Hi Karenm , I'm not a fan of aircon , and like you like woodburners which I use in the village cottage I'm currently living in , backed up electric heating when neccessary . However , I'm trying to renovate an old house in VT which currently has no heating (although I've had the chimneys rebuilt) or effective insulation . It has great views , but is only accessible down a steep flight of stone steps , and then a 30m entrance path with more steps , making firewood deliveries difficult , although many of the neighbours do get logs dropped off at the top of the steps and then pay to have them chopped and humped down ; it also currently doesn't have adequate storage for firewood . As coal,oil,or LPG would all also be problematic the only previous alternative I'd considered was mains gas , which apparrently now exists in VT , but I don't know anybody that's got it , how easy it is to get connected (if possible all at all in my location) or how much it costs ; Bulgarian friends say that its expensive , but who knows . Given that either gas or ASHP central heating would require the installation of radiators (underfloor isn't practical in this house) and that ASHP is in theory at least much easier to install , it looks like a viable alternative ; particularly as I might have to jump through hoops and pay an arm and a leg to get a mains gas supply , if they'd actually supply me at all ! Of course I'll have to look into it in much greater detail , and I would still plan on having a woodburner as back-up/booster system that would at least be able to heat one room , and maybe hot water and a couple of rads , but the real problem is are there state-of-the-art ASHP's available in Bulgaria , and is there anybody capable of installing and maintaining them . I know that some at least half-decent external units are available (even my local village shop has one) but I've only seen them connected to blower units internally ; a lot more research needed i suspect , Tim .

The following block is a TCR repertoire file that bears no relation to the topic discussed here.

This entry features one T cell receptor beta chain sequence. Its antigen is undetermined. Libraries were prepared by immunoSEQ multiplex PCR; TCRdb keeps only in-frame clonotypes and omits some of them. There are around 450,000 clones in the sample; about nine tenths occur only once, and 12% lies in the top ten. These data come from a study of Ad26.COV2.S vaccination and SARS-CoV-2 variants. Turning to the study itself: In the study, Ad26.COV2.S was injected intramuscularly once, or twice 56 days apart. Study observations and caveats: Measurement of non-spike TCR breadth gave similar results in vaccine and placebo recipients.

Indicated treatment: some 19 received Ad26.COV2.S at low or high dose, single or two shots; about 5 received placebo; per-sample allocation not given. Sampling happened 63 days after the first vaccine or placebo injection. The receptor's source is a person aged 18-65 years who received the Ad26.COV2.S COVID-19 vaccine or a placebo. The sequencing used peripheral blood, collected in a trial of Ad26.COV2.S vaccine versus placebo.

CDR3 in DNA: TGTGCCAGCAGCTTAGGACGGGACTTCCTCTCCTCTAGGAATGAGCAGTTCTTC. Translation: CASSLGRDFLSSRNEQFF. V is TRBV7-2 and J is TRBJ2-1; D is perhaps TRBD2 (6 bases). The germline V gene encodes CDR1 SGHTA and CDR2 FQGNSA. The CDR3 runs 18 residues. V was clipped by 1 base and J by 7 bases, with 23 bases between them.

Sell Overseas Property
Cash For Your Property
User avatar
karenm
Senior Member
Senior Member
Posts: 97
Location: Yorkshire UK, Vasilivo

Postby karenm » Sun Jan 08, 2012 3:15 pm

Hippyboy wrote:Hi Karenm , I'm not a fan of aircon , and like you like woodburners which I use in the village cottage I'm currently living in , backed up electric heating when neccessary . However , I'm trying to renovate an old house in VT which currently has no heating (although I've had the chimneys rebuilt) or effective insulation . It has great views , but is only accessible down a steep flight of stone steps , and then a 30m entrance path with more steps , making firewood deliveries difficult , although many of the neighbours do get logs dropped off at the top of the steps and then pay to have them chopped and humped down ; it also currently doesn't have adequate storage for firewood . As coal,oil,or LPG would all also be problematic the only previous alternative I'd considered was mains gas , which apparrently now exists in VT , but I don't know anybody that's got it , how easy it is to get connected (if possible all at all in my location) or how much it costs ; Bulgarian friends say that its expensive , but who knows . Given that either gas or ASHP central heating would require the installation of radiators (underfloor isn't practical in this house) and that ASHP is in theory at least much easier to install , it looks like a viable alternative ; particularly as I might have to jump through hoops and pay an arm and a leg to get a mains gas supply , if they'd actually supply me at all ! Of course I'll have to look into it in much greater detail , and I would still plan on having a woodburner as back-up/booster system that would at least be able to heat one room , and maybe hot water and a couple of rads , but the real problem is are there state-of-the-art ASHP's available in Bulgaria , and is there anybody capable of installing and maintaining them . I know that some at least half-decent external units are available (even my local village shop has one) but I've only seen them connected to blower units internally ; a lot more research needed i suspect , Tim .